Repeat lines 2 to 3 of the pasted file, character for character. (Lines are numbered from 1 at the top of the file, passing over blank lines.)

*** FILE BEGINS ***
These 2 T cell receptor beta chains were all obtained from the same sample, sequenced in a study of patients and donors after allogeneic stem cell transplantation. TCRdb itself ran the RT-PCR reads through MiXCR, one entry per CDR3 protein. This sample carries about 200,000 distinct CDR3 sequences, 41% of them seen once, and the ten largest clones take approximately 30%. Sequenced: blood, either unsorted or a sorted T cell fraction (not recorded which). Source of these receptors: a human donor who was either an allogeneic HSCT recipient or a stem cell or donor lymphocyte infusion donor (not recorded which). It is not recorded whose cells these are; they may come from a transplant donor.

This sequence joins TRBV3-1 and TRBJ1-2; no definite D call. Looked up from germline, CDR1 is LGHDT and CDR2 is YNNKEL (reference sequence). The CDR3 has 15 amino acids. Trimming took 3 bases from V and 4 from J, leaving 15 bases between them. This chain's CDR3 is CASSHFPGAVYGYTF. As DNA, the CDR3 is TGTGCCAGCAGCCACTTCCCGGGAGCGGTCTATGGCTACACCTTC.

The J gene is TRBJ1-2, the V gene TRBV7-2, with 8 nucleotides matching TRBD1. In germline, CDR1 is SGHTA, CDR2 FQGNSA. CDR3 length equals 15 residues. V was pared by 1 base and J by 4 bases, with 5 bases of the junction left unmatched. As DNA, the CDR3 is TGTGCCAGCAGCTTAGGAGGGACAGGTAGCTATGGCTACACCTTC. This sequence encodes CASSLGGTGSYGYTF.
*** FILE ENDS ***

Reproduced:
This sequence joins TRBV3-1 and TRBJ1-2; no definite D call. Looked up from germline, CDR1 is LGHDT and CDR2 is YNNKEL (reference sequence). The CDR3 has 15 amino acids. Trimming took 3 bases from V and 4 from J, leaving 15 bases between them. This chain's CDR3 is CASSHFPGAVYGYTF. As DNA, the CDR3 is TGTGCCAGCAGCCACTTCCCGGGAGCGGTCTATGGCTACACCTTC.

The J gene is TRBJ1-2, the V gene TRBV7-2, with 8 nucleotides matching TRBD1. In germline, CDR1 is SGHTA, CDR2 FQGNSA. CDR3 length equals 15 residues. V was pared by 1 base and J by 4 bases, with 5 bases of the junction left unmatched. As DNA, the CDR3 is TGTGCCAGCAGCTTAGGAGGGACAGGTAGCTATGGCTACACCTTC. This sequence encodes CASSLGGTGSYGYTF.